Nature has been a source of constant inspiration for poetry, songs, art and fashion for centuries. It changes with the seasons, just as fashion does. In this way we often see seasonal colour trends, moving from pastels to brights for spring and summer, to darker, earthier tones in the autumn and winter.
Christopher Kane SS'12. Photos by Style.com
However, many designers take nature more literally as the source for their designs. Think Christopher Kane, whose SS’14 collection was about the anatomy of flowers – and who examined through his clothes their sexual undertones and the concept of deflowering. He had been inspired by a return trip to his high school in Scotland, in which art classes had involved dissecting, examining and drawing carnations and buttercups. As he told The Guardian, “I started thinking about how much we take flowers for granted, and how incredible they are, and how the female sexual organs have so much in common with the internal structure of a flower.” He continued, “I prefer sex to be an undertone in my clothes, rather than too obvious, so I was interested in how flowers are graphic but concealed and suggestive at the same time.”
Chanel SS'15 Haute-Couture. Photos by Style.com
Chanel’s SS’15 couture show was a nature-led paper jungle. With straw-hat-clad, beige-and-white dressed male gardeners opening the show carrying metal watering cans and, later, huge bunches of flowers, the audience were treated to a botanical carnival, from the delicate clothes being worn to the stunning backdrop, which slowly transformed from mute shades of grey to a vibrant explosion of tropics and plants.
Then there is Alexander McQueen, who used nature as one of his most enduring influences. Take for example the SS’07 collection dress he made entirely from fresh flowers. Not only was it visually stunning, but the dress also mimicked the ephemeral beauty of nature; the flowers fell off the dress while the model walked the runway. It was inspired by artist Sam Taylor-Wood’s ‘Still Life’ (2001), a video depicting fruit as it decays. Almost ironic in the inspiration, given that it came from something man-made, one-step removed from the actual natural process of death and destruction.
Alexander McQueen SS'07. Photos by Style.com
Another example was McQueen’s delicate butterfly headdress from La Dame Bleu SS’08, made of turkey feathers hand-painted in rich, vibrant tones of red, black and white. There was a vulnerability to the butterflies, but also an uncompromised strength, demonstrated ever more so in their collective huddle around the model’s head.
As the Met Museum explains on their blog, and which can be seen in collections on display at the Victoria and Albert museum’s current Savage Beauty exhibition in London, “McQueen saw life cinematically, and I think that that approach to life was something that you see very clearly on the runway. So, his interest in extreme weather conditions was part of that sort of dramatic view of life. And I think that one of the reasons why he loved nature so much was because it was so unpredictable. They were spontaneous; it was something that one can never control, and I think that was always something he liked to show in his collections.”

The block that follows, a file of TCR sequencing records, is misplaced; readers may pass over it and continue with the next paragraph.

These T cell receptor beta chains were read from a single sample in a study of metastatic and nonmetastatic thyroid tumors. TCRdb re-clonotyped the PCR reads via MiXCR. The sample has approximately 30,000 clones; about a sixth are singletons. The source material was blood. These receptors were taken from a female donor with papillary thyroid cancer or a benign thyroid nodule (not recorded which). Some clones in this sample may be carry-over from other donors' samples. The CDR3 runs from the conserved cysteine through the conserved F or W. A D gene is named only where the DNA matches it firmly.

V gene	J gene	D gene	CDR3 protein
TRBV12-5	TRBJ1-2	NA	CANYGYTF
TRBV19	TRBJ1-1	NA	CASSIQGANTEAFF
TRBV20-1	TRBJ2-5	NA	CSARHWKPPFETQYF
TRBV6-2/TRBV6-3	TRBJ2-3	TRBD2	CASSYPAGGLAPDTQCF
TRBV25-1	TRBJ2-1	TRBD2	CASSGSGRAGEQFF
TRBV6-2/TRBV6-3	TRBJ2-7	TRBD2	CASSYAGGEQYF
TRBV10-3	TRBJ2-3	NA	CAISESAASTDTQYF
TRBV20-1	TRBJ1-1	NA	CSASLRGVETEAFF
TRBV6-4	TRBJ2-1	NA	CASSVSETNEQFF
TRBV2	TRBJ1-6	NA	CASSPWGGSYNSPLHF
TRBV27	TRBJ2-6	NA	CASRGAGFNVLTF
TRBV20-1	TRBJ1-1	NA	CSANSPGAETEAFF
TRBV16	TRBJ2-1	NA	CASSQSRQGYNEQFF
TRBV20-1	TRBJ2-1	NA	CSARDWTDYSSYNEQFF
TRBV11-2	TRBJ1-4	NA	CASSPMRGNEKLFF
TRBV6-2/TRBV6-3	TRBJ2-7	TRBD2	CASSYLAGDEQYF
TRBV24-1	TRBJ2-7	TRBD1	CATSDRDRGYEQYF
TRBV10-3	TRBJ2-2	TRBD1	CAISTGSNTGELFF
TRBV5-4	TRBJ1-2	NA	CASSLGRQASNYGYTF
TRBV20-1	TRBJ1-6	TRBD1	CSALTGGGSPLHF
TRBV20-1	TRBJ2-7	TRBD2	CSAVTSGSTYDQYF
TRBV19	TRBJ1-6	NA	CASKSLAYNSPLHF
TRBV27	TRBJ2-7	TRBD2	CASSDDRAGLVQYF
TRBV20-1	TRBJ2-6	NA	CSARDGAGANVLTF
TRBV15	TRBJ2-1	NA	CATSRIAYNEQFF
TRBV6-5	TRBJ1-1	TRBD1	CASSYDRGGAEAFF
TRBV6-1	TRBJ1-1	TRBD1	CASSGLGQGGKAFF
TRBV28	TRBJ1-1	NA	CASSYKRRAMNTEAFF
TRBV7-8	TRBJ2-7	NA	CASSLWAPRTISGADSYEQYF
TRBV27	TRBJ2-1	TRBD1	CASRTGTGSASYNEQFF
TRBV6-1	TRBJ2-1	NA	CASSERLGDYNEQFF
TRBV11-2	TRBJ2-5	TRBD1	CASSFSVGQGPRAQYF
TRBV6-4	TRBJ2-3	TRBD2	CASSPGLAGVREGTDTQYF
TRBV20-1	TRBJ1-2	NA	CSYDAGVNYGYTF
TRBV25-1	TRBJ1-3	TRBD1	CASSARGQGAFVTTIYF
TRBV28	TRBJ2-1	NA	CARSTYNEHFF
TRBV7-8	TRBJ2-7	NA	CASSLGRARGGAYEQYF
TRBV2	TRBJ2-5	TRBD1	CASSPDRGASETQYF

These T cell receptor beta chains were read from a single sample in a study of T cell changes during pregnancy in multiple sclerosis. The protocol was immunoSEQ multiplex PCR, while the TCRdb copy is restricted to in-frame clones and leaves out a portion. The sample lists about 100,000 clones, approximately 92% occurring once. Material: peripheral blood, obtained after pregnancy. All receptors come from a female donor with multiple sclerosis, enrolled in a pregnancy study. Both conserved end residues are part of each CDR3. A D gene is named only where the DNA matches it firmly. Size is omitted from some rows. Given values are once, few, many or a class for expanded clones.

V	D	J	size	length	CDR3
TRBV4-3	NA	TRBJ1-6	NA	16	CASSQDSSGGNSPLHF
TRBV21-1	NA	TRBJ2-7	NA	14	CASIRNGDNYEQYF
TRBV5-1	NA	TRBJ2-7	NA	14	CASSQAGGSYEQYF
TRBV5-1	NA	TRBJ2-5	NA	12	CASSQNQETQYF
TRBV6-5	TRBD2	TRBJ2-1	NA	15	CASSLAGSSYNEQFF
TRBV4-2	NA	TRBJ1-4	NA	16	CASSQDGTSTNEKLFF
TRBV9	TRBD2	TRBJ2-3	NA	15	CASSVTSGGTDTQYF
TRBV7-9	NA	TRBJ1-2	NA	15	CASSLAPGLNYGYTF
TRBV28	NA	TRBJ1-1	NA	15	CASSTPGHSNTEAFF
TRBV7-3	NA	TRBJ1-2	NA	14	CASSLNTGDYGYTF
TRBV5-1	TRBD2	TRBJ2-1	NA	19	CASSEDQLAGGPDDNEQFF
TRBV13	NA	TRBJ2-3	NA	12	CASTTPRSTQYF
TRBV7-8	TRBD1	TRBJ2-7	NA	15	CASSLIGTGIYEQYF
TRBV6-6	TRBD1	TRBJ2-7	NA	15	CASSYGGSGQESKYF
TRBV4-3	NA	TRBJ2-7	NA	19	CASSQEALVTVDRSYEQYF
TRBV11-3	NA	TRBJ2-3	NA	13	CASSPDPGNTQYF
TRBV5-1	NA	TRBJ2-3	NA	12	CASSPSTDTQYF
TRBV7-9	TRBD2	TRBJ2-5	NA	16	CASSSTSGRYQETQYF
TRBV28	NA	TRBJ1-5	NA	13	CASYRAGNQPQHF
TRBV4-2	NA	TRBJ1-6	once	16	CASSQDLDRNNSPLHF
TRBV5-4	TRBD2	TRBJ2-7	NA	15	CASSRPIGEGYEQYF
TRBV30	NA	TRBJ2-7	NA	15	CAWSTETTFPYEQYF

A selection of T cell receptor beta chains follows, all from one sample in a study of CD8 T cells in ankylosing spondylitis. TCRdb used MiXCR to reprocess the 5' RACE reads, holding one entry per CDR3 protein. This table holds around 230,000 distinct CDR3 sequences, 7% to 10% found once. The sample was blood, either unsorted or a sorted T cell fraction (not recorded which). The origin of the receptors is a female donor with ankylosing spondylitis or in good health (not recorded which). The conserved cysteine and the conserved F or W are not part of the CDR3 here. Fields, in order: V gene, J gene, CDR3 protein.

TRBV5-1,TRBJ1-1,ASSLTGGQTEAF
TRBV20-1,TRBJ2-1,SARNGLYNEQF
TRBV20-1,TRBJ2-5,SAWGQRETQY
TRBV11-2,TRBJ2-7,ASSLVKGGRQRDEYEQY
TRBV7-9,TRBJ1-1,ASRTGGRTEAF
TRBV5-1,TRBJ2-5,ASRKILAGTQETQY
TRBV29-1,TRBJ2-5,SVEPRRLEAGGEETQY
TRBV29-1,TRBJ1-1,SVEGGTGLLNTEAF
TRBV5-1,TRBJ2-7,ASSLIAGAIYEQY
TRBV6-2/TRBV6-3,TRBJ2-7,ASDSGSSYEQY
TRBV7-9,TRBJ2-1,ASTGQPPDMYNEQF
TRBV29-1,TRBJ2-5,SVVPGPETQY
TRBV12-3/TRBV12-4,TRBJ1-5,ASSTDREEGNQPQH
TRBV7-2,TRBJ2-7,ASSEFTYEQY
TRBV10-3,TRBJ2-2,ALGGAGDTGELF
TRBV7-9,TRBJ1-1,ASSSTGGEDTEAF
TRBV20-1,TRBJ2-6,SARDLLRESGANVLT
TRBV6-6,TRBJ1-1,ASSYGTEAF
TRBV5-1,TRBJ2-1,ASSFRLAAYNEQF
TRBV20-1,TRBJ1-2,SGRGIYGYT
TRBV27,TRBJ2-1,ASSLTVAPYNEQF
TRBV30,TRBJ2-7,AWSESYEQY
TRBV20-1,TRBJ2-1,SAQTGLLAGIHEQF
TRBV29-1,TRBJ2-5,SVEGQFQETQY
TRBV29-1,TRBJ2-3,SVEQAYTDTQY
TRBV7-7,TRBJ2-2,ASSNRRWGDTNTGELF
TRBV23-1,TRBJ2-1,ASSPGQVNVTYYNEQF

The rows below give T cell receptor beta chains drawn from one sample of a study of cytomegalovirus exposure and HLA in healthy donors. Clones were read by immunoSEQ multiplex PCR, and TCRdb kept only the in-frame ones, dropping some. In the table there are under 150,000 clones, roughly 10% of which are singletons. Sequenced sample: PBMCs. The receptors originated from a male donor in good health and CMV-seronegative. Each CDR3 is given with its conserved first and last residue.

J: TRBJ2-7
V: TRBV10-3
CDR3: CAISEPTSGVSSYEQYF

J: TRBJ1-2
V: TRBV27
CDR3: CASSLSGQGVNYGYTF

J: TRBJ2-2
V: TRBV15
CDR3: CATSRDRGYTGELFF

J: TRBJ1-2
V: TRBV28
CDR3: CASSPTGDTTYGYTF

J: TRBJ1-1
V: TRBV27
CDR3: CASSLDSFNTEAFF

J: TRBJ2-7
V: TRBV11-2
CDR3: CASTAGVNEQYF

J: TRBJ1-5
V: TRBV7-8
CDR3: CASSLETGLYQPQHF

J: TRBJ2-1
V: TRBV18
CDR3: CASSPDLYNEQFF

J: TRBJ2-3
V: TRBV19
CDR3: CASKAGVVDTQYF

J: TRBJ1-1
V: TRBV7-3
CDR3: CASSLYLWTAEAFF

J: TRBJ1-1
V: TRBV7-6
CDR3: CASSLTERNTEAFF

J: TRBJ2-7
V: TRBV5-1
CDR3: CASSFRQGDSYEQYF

Indeed, the unpredictability of nature and the weather has been an underlying theme to many designer collections. Anya Hindmarch’s canvas clutch and key ring in her current collection feature the cloud (with a hint of sunshine) logo, so familiar to many from weather reports. Then there was the hugely memorable Burberry show at London Fashion Week in 2012, headed by Christopher Bailey, Chief Creative Officer. Viewers saw a simulated rainstorm of confetti, which poured over the models as they walked holding plain and striped umbrellas up high. It all felt very ‘British’ – albeit lacking with the soggy wet wellington boots, muddy coats and windswept tresses.
The runway references continue. A Manish Arora Spring 2015 gown shimmers like jellyfish caught in coral. A coat and matching clutch at the Celine Fall 2013 show emulate green moss. Earth tones and animal details inspire Valentino’s Spring/Summer 2014 collection, with a snake wrapping its way round the waist of a burgundy prom-skirted dress, and a satin tiger prowling across the skirt of a sheer gown.
Manish Arora SS'15. Photos by Style.com
Kenzo decided to champion sustainable fishing and the need to protect the world’s oceans with Blue Ocean (2014), a capsule collection produced in collaboration with the Blue Marine Foundation. Putting tuna in front of their iconic tiger motif when it came to the list of what was important for the season, they produced clothes under the campaign message “No Fish No Nothing” that boasted fish motifs. We were made to think of the underwater environment, the damage mankind is creating and the impact we can have if we all start to change how we think about the way we source our food. Fashion became a vehicle for good, giving back to the same place that had inspired so much and that had been responsible for so much of the materials used by the industry.
Kenzo SS'14. Photos by Style.com
Rodarte, Dior, Viktor & Rolf, Elie Saab… nature is consistent throughout their collections too, amongst others, and is continued into the images produced using them too. Tim Walker often calls on nature's beauty in his photography. For W magazine in 2012, he depicts Jennifer Lawrence in an ethereal swan-inspired dress, made from real ostrich feathers. And in another W feature, there is Tilda Swinton (2013) surrounded by delicate pink roses, encased in a cloud-filled blue sky.
The beauty of nature, like artistic expression, is intricate, magical, and timeless.
Words: Verity Sulway and Grace Carter